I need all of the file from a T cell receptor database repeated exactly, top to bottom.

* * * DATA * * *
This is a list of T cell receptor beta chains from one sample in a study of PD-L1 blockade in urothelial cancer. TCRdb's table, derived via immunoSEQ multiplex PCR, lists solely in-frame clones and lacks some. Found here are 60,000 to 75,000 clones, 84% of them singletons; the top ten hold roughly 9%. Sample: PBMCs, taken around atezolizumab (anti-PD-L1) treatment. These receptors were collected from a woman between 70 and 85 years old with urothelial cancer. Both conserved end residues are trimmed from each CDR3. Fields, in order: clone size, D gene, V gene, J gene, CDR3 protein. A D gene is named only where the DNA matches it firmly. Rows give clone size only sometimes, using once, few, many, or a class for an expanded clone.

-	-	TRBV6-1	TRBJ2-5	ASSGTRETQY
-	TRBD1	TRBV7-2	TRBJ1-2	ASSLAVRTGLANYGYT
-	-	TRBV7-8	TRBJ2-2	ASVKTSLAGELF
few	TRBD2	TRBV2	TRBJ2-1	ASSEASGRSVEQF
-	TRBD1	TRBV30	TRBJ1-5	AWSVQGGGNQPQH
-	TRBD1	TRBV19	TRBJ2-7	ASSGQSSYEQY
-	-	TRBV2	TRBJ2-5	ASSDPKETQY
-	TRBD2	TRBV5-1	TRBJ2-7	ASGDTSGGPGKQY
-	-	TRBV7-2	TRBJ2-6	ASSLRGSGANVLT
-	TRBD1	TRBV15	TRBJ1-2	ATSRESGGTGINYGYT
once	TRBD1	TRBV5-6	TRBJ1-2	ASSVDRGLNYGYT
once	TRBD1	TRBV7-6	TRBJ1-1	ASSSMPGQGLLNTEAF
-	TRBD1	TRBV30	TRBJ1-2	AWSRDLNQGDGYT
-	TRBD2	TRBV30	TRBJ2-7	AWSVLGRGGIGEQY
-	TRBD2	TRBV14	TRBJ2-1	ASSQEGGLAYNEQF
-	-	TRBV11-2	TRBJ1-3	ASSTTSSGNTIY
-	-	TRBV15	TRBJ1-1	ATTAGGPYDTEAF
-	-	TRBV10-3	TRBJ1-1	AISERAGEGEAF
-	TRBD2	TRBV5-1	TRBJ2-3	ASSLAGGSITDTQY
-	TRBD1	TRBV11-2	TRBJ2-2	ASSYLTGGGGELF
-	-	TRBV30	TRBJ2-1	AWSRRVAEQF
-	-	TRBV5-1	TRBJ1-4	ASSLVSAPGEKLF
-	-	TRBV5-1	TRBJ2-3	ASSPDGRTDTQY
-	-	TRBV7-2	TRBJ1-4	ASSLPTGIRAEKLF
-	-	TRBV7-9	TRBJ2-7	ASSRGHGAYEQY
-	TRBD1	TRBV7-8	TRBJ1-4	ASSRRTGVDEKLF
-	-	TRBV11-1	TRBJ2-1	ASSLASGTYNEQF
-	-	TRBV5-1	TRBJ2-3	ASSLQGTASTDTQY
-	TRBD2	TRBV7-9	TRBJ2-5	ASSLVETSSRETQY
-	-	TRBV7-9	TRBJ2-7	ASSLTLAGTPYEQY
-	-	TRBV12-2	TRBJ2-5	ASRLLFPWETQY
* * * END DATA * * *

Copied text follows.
This is a list of T cell receptor beta chains from one sample in a study of PD-L1 blockade in urothelial cancer. TCRdb's table, derived via immunoSEQ multiplex PCR, lists solely in-frame clones and lacks some. Found here are 60,000 to 75,000 clones, 84% of them singletons; the top ten hold roughly 9%. Sample: PBMCs, taken around atezolizumab (anti-PD-L1) treatment. These receptors were collected from a woman between 70 and 85 years old with urothelial cancer. Both conserved end residues are trimmed from each CDR3. Fields, in order: clone size, D gene, V gene, J gene, CDR3 protein. A D gene is named only where the DNA matches it firmly. Rows give clone size only sometimes, using once, few, many, or a class for an expanded clone.

-	-	TRBV6-1	TRBJ2-5	ASSGTRETQY
-	TRBD1	TRBV7-2	TRBJ1-2	ASSLAVRTGLANYGYT
-	-	TRBV7-8	TRBJ2-2	ASVKTSLAGELF
few	TRBD2	TRBV2	TRBJ2-1	ASSEASGRSVEQF
-	TRBD1	TRBV30	TRBJ1-5	AWSVQGGGNQPQH
-	TRBD1	TRBV19	TRBJ2-7	ASSGQSSYEQY
-	-	TRBV2	TRBJ2-5	ASSDPKETQY
-	TRBD2	TRBV5-1	TRBJ2-7	ASGDTSGGPGKQY
-	-	TRBV7-2	TRBJ2-6	ASSLRGSGANVLT
-	TRBD1	TRBV15	TRBJ1-2	ATSRESGGTGINYGYT
once	TRBD1	TRBV5-6	TRBJ1-2	ASSVDRGLNYGYT
once	TRBD1	TRBV7-6	TRBJ1-1	ASSSMPGQGLLNTEAF
-	TRBD1	TRBV30	TRBJ1-2	AWSRDLNQGDGYT
-	TRBD2	TRBV30	TRBJ2-7	AWSVLGRGGIGEQY
-	TRBD2	TRBV14	TRBJ2-1	ASSQEGGLAYNEQF
-	-	TRBV11-2	TRBJ1-3	ASSTTSSGNTIY
-	-	TRBV15	TRBJ1-1	ATTAGGPYDTEAF
-	-	TRBV10-3	TRBJ1-1	AISERAGEGEAF
-	TRBD2	TRBV5-1	TRBJ2-3	ASSLAGGSITDTQY
-	TRBD1	TRBV11-2	TRBJ2-2	ASSYLTGGGGELF
-	-	TRBV30	TRBJ2-1	AWSRRVAEQF
-	-	TRBV5-1	TRBJ1-4	ASSLVSAPGEKLF
-	-	TRBV5-1	TRBJ2-3	ASSPDGRTDTQY
-	-	TRBV7-2	TRBJ1-4	ASSLPTGIRAEKLF
-	-	TRBV7-9	TRBJ2-7	ASSRGHGAYEQY
-	TRBD1	TRBV7-8	TRBJ1-4	ASSRRTGVDEKLF
-	-	TRBV11-1	TRBJ2-1	ASSLASGTYNEQF
-	-	TRBV5-1	TRBJ2-3	ASSLQGTASTDTQY
-	TRBD2	TRBV7-9	TRBJ2-5	ASSLVETSSRETQY
-	-	TRBV7-9	TRBJ2-7	ASSLTLAGTPYEQY
-	-	TRBV12-2	TRBJ2-5	ASRLLFPWETQY